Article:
As more people are fully vaccinated to prevent serious illness and the spread of COVID-19, in some regions like the United States, mask regulations are loosening. But the information can be confusing about what is safe for yourself and what vaccinated people can and cannot do in order to protect those who may not be vaccinated.
The Centers for Disease Control and Prevention released new guidelines earlier this week for fully vaccinated people. To be considered fully vaccinated, at least two weeks will have passed since the second dose of the Pfizer or Moderna vaccines or since the single dose of Johnson & Johnson’s COVID-19 vaccine.
Once fully vaccinated, the CDC now says that generally outdoor activities without a mask are considered safe and small gatherings indoors and outdoors with people from multiple households who are a mix of vaccinated and unvaccinated are also safe unmasked. Larger gatherings like outdoor concerts or sporting events where social distancing is not possible still require wearing face masks until vaccines are more widely distributed.
In the U.S., vaccinated people who come into contact with an infected person are no longer required to isolate or get tested unless they have symptoms of the novel coronavirus. Evidence suggests that fully vaccinated people do not transmit COVID-19. This Mother’s Day may include hugs from family and friends for those who have been fully vaccinated – a welcome return to a greater sense of normalcy.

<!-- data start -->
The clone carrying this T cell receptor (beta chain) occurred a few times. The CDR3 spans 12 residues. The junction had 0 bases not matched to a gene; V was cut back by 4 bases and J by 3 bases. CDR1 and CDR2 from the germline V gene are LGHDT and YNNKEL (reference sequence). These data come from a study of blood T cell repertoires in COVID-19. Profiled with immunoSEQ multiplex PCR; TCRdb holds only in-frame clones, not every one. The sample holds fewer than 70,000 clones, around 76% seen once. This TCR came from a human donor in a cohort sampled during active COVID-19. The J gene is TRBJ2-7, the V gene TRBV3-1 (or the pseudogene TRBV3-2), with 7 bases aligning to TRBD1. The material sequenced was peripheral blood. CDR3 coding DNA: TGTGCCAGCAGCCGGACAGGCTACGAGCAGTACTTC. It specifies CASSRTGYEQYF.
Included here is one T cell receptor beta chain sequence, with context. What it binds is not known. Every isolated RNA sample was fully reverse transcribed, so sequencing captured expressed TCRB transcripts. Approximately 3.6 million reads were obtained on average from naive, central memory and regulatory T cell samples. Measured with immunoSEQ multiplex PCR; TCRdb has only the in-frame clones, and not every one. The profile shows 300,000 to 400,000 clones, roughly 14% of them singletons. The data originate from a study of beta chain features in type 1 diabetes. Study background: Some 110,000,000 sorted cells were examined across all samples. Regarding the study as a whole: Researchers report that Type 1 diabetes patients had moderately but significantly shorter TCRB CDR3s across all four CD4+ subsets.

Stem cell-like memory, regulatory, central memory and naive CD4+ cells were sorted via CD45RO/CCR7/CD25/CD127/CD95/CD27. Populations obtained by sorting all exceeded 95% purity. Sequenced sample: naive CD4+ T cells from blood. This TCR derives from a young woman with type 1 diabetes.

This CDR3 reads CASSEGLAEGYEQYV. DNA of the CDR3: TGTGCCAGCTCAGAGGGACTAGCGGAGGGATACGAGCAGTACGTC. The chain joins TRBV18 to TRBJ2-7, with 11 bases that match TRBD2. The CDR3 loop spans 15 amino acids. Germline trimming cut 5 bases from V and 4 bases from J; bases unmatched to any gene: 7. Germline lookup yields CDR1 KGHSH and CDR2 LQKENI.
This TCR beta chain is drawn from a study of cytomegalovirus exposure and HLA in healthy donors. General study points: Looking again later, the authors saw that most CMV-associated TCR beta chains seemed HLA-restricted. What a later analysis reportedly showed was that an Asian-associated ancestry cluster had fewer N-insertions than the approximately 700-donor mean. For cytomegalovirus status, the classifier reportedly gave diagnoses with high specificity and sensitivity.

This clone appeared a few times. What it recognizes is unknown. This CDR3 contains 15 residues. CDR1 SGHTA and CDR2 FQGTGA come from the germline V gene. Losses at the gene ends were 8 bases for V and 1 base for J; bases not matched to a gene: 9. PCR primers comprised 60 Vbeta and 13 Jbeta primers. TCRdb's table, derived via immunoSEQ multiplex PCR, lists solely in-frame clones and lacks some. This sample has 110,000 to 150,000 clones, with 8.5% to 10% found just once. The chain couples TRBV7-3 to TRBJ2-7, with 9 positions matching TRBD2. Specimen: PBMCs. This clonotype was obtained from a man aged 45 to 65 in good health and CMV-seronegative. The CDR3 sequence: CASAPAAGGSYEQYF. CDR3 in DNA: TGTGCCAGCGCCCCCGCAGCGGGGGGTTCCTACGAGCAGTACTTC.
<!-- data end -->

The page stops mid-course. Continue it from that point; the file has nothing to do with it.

In Canada, however, the picture is a bit different as only about a third of the population has received its first dose of a COVID-19 vaccine. Health officials still recommend the wearing of face masks at outdoor events and when gathering with people from different households. Along with frequent hand washing, social distancing, and avoiding crowds, it is hoped that the spread of coronavirus can be limited while more people receive their first and eventually second doses.
In addition to a limited supply of COVID-19 doses in Canada, vaccine hesitancy is also playing a role in the lag in vaccinations on both sides of the border. Conspiracy theories and emotional responses, rather than relying on facts and science, are driving some people to either delay or refuse the vaccine. Social media may also be stoking fears with misinformation. Hopkins Medicine helps clear up any misconceptions with the latest scientific evidence about the safety and effectiveness of COVID-19 vaccines.
Check with your local health department for updated information about Coronavirus restrictions, how to register for vaccinations, and for the latest announcements about immunization, outbreaks, and safety protocols.